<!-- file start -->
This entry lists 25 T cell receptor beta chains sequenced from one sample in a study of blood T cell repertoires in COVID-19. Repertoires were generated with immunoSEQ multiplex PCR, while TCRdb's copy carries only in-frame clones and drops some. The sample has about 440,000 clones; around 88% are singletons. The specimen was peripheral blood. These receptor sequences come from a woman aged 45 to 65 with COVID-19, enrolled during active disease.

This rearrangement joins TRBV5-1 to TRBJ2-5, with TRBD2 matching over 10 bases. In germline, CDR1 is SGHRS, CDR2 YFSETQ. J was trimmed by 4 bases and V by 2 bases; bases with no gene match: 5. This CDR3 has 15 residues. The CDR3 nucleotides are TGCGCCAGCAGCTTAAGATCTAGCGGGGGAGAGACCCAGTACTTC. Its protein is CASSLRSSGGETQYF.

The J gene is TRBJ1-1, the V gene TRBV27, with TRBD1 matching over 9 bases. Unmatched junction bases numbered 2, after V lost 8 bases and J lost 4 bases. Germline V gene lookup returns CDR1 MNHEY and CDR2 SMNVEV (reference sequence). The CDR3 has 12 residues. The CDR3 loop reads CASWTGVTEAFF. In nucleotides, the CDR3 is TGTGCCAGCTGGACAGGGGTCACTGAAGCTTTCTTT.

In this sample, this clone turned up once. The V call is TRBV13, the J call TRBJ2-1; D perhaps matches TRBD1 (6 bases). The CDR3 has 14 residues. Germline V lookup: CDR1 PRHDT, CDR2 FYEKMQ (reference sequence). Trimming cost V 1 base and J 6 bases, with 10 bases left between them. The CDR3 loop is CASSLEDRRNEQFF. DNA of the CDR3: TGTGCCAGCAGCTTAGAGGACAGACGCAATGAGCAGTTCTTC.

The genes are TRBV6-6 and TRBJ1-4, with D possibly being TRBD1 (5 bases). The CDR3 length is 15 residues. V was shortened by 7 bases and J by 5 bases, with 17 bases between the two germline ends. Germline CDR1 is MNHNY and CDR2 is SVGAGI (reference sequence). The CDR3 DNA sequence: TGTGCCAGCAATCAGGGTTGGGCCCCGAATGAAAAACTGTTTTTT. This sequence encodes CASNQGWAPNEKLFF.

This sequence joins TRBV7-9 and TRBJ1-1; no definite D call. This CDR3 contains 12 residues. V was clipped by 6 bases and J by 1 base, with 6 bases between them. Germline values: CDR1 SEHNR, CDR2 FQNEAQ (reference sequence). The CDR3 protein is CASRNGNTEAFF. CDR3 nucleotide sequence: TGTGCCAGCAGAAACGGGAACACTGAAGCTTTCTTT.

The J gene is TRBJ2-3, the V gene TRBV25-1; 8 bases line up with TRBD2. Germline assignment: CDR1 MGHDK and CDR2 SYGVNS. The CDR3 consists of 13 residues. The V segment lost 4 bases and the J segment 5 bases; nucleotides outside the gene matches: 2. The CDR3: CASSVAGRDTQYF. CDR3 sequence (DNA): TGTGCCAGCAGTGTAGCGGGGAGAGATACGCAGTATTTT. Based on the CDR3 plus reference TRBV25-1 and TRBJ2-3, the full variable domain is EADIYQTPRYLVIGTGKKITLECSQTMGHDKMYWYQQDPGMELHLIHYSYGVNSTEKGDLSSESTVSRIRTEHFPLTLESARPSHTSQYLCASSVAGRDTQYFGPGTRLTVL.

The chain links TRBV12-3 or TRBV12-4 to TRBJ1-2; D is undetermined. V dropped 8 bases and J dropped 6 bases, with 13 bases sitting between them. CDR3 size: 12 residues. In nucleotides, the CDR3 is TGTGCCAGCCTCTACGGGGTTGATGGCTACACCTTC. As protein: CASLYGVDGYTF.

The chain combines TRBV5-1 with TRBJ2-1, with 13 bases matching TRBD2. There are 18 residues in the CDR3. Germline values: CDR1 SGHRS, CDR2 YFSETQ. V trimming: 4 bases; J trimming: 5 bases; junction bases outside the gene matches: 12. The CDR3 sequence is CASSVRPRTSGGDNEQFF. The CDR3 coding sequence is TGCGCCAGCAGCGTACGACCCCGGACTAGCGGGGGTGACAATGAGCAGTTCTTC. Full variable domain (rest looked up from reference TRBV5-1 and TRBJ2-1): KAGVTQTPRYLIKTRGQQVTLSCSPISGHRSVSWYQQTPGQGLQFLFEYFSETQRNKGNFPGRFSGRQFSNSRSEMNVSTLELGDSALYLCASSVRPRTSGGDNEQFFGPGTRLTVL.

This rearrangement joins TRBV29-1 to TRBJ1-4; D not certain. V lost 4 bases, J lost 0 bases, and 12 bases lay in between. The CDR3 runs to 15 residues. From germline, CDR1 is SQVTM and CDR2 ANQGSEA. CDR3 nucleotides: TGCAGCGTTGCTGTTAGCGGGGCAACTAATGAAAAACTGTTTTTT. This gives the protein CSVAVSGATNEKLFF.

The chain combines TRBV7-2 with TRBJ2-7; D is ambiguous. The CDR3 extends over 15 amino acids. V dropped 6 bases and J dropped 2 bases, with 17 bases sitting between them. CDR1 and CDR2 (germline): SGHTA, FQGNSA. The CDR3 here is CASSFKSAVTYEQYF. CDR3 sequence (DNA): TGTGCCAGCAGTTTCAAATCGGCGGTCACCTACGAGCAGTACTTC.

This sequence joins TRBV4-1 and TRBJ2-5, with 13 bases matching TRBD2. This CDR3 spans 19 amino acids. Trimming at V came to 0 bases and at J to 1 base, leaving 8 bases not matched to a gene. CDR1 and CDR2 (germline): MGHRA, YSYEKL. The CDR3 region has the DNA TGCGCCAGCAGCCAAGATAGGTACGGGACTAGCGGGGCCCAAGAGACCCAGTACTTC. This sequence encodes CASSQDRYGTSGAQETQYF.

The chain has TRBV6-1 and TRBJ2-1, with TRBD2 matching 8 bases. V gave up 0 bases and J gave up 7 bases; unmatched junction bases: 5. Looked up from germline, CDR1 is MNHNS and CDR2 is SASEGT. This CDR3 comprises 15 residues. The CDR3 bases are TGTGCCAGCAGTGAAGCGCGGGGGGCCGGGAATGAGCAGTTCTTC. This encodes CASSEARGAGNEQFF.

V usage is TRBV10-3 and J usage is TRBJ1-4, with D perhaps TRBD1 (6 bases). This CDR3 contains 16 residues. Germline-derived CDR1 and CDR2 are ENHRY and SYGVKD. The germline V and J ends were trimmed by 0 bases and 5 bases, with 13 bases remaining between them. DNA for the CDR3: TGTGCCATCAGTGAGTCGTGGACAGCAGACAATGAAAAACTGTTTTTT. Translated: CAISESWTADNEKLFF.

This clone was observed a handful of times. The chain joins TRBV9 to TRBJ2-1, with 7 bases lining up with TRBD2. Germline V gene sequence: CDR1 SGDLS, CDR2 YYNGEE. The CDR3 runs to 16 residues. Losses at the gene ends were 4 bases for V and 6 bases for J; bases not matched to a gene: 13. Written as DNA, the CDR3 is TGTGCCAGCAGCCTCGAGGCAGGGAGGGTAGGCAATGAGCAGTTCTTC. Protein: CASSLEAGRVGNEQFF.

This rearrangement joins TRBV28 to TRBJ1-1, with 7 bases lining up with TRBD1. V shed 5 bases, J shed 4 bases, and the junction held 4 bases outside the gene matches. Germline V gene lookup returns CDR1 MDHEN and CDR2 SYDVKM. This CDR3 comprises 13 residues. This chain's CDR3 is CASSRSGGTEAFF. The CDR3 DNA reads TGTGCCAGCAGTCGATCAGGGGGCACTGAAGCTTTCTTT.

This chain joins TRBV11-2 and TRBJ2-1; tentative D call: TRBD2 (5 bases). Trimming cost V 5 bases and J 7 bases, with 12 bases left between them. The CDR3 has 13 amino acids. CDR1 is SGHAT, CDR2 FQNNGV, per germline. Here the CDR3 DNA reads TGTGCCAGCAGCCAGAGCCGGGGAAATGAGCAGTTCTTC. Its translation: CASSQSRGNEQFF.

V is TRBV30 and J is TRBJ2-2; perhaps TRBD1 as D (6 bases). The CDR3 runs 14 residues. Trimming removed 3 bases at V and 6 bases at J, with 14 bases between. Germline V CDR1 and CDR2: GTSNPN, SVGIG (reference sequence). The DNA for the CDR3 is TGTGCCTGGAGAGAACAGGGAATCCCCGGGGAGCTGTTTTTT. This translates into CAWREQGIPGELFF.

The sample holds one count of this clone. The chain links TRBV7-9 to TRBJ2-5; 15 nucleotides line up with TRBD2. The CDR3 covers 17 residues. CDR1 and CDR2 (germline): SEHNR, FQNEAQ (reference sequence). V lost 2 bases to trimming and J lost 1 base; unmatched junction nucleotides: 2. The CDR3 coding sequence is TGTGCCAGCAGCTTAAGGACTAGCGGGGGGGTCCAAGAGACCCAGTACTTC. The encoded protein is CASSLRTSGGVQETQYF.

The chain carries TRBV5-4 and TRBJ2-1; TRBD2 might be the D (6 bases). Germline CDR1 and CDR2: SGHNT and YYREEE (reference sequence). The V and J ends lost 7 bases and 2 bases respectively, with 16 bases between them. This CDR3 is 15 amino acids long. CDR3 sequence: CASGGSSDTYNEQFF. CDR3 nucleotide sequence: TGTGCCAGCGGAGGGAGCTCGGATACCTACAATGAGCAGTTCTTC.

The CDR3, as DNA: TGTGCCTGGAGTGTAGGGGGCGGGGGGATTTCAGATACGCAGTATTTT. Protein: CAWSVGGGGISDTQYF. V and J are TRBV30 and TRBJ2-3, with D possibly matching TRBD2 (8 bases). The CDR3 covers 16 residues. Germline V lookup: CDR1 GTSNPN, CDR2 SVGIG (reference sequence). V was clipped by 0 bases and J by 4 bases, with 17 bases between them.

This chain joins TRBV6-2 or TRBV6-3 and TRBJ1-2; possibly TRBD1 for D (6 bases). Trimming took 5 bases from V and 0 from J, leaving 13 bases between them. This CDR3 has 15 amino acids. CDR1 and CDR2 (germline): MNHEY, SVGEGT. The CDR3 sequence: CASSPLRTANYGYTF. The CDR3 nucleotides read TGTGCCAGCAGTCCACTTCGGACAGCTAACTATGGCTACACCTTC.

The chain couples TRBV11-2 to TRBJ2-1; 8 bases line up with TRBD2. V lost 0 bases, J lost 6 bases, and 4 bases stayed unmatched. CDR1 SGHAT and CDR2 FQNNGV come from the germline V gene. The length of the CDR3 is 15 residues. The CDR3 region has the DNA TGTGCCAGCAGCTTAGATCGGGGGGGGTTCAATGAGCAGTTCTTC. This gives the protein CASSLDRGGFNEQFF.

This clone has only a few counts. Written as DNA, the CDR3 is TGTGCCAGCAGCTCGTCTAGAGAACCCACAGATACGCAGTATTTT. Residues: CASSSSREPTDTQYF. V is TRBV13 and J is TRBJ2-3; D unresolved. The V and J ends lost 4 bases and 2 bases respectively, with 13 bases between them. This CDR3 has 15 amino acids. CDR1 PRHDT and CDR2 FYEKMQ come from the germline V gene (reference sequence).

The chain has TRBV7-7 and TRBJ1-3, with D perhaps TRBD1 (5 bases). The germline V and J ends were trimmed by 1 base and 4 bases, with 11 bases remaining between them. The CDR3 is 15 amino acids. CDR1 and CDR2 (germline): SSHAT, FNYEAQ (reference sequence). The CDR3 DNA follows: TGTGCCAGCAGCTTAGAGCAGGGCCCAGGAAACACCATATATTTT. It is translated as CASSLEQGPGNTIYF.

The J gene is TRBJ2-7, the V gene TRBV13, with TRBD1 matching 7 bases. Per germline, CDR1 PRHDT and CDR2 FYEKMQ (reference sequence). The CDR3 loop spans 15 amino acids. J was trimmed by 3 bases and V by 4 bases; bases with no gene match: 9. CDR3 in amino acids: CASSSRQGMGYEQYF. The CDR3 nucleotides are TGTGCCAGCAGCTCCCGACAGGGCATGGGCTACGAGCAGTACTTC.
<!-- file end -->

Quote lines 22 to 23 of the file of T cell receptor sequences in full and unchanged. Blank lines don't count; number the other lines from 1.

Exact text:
This chain joins TRBV6-2 or TRBV6-3 and TRBJ1-2; possibly TRBD1 for D (6 bases). Trimming took 5 bases from V and 0 from J, leaving 13 bases between them. This CDR3 has 15 amino acids. CDR1 and CDR2 (germline): MNHEY, SVGEGT. The CDR3 sequence: CASSPLRTANYGYTF. The CDR3 nucleotides read TGTGCCAGCAGTCCACTTCGGACAGCTAACTATGGCTACACCTTC.

The chain couples TRBV11-2 to TRBJ2-1; 8 bases line up with TRBD2. V lost 0 bases, J lost 6 bases, and 4 bases stayed unmatched. CDR1 SGHAT and CDR2 FQNNGV come from the germline V gene. The length of the CDR3 is 15 residues. The CDR3 region has the DNA TGTGCCAGCAGCTTAGATCGGGGGGGGTTCAATGAGCAGTTCTTC. This gives the protein CASSLDRGGFNEQFF.